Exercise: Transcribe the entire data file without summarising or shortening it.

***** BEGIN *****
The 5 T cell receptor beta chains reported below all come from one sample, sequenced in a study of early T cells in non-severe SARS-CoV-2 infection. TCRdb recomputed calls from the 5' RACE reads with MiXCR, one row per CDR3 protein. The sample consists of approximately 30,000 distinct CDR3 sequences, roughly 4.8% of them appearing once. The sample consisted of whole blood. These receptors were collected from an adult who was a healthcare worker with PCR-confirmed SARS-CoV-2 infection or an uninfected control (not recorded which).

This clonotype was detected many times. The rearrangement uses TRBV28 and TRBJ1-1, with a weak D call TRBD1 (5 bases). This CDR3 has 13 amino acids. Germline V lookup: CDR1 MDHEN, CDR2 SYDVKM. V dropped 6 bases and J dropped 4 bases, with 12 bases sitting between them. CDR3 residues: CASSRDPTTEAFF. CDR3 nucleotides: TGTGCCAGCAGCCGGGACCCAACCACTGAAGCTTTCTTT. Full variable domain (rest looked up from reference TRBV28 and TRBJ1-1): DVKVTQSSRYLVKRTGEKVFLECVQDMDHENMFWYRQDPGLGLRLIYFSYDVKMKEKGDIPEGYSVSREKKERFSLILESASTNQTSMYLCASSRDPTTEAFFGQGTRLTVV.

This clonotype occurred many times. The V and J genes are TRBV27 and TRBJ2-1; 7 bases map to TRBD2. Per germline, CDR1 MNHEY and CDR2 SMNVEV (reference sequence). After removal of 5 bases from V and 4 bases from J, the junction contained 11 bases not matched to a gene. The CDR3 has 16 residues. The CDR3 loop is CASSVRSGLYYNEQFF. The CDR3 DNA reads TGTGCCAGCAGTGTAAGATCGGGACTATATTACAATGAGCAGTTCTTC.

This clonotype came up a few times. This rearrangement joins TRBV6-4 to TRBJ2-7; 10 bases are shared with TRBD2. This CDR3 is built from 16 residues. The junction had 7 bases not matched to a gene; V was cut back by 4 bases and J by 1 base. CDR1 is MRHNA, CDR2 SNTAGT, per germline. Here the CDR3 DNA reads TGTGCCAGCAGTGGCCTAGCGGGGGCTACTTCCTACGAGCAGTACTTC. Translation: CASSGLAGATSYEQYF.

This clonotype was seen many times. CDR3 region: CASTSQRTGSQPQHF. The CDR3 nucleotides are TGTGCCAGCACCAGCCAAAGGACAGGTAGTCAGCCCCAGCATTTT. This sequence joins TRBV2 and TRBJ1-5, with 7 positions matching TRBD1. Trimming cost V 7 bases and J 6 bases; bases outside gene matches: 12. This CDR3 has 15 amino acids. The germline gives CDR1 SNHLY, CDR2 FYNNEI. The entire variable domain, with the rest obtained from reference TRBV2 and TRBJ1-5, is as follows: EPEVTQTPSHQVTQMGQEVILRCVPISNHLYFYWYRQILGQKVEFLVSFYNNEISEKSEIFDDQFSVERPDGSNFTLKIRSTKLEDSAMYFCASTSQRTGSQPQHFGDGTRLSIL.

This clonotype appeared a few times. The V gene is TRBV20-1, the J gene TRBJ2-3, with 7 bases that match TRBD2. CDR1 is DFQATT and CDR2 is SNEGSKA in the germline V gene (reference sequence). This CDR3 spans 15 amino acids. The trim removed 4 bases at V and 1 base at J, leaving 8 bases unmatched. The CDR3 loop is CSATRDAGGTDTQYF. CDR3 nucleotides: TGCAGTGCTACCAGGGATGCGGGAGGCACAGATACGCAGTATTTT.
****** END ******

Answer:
The 5 T cell receptor beta chains reported below all come from one sample, sequenced in a study of early T cells in non-severe SARS-CoV-2 infection. TCRdb recomputed calls from the 5' RACE reads with MiXCR, one row per CDR3 protein. The sample consists of approximately 30,000 distinct CDR3 sequences, roughly 4.8% of them appearing once. The sample consisted of whole blood. These receptors were collected from an adult who was a healthcare worker with PCR-confirmed SARS-CoV-2 infection or an uninfected control (not recorded which).

This clonotype was detected many times. The rearrangement uses TRBV28 and TRBJ1-1, with a weak D call TRBD1 (5 bases). This CDR3 has 13 amino acids. Germline V lookup: CDR1 MDHEN, CDR2 SYDVKM. V dropped 6 bases and J dropped 4 bases, with 12 bases sitting between them. CDR3 residues: CASSRDPTTEAFF. CDR3 nucleotides: TGTGCCAGCAGCCGGGACCCAACCACTGAAGCTTTCTTT. Full variable domain (rest looked up from reference TRBV28 and TRBJ1-1): DVKVTQSSRYLVKRTGEKVFLECVQDMDHENMFWYRQDPGLGLRLIYFSYDVKMKEKGDIPEGYSVSREKKERFSLILESASTNQTSMYLCASSRDPTTEAFFGQGTRLTVV.

This clonotype occurred many times. The V and J genes are TRBV27 and TRBJ2-1; 7 bases map to TRBD2. Per germline, CDR1 MNHEY and CDR2 SMNVEV (reference sequence). After removal of 5 bases from V and 4 bases from J, the junction contained 11 bases not matched to a gene. The CDR3 has 16 residues. The CDR3 loop is CASSVRSGLYYNEQFF. The CDR3 DNA reads TGTGCCAGCAGTGTAAGATCGGGACTATATTACAATGAGCAGTTCTTC.

This clonotype came up a few times. This rearrangement joins TRBV6-4 to TRBJ2-7; 10 bases are shared with TRBD2. This CDR3 is built from 16 residues. The junction had 7 bases not matched to a gene; V was cut back by 4 bases and J by 1 base. CDR1 is MRHNA, CDR2 SNTAGT, per germline. Here the CDR3 DNA reads TGTGCCAGCAGTGGCCTAGCGGGGGCTACTTCCTACGAGCAGTACTTC. Translation: CASSGLAGATSYEQYF.

This clonotype was seen many times. CDR3 region: CASTSQRTGSQPQHF. The CDR3 nucleotides are TGTGCCAGCACCAGCCAAAGGACAGGTAGTCAGCCCCAGCATTTT. This sequence joins TRBV2 and TRBJ1-5, with 7 positions matching TRBD1. Trimming cost V 7 bases and J 6 bases; bases outside gene matches: 12. This CDR3 has 15 amino acids. The germline gives CDR1 SNHLY, CDR2 FYNNEI. The entire variable domain, with the rest obtained from reference TRBV2 and TRBJ1-5, is as follows: EPEVTQTPSHQVTQMGQEVILRCVPISNHLYFYWYRQILGQKVEFLVSFYNNEISEKSEIFDDQFSVERPDGSNFTLKIRSTKLEDSAMYFCASTSQRTGSQPQHFGDGTRLSIL.

This clonotype appeared a few times. The V gene is TRBV20-1, the J gene TRBJ2-3, with 7 bases that match TRBD2. CDR1 is DFQATT and CDR2 is SNEGSKA in the germline V gene (reference sequence). This CDR3 spans 15 amino acids. The trim removed 4 bases at V and 1 base at J, leaving 8 bases unmatched. The CDR3 loop is CSATRDAGGTDTQYF. CDR3 nucleotides: TGCAGTGCTACCAGGGATGCGGGAGGCACAGATACGCAGTATTTT.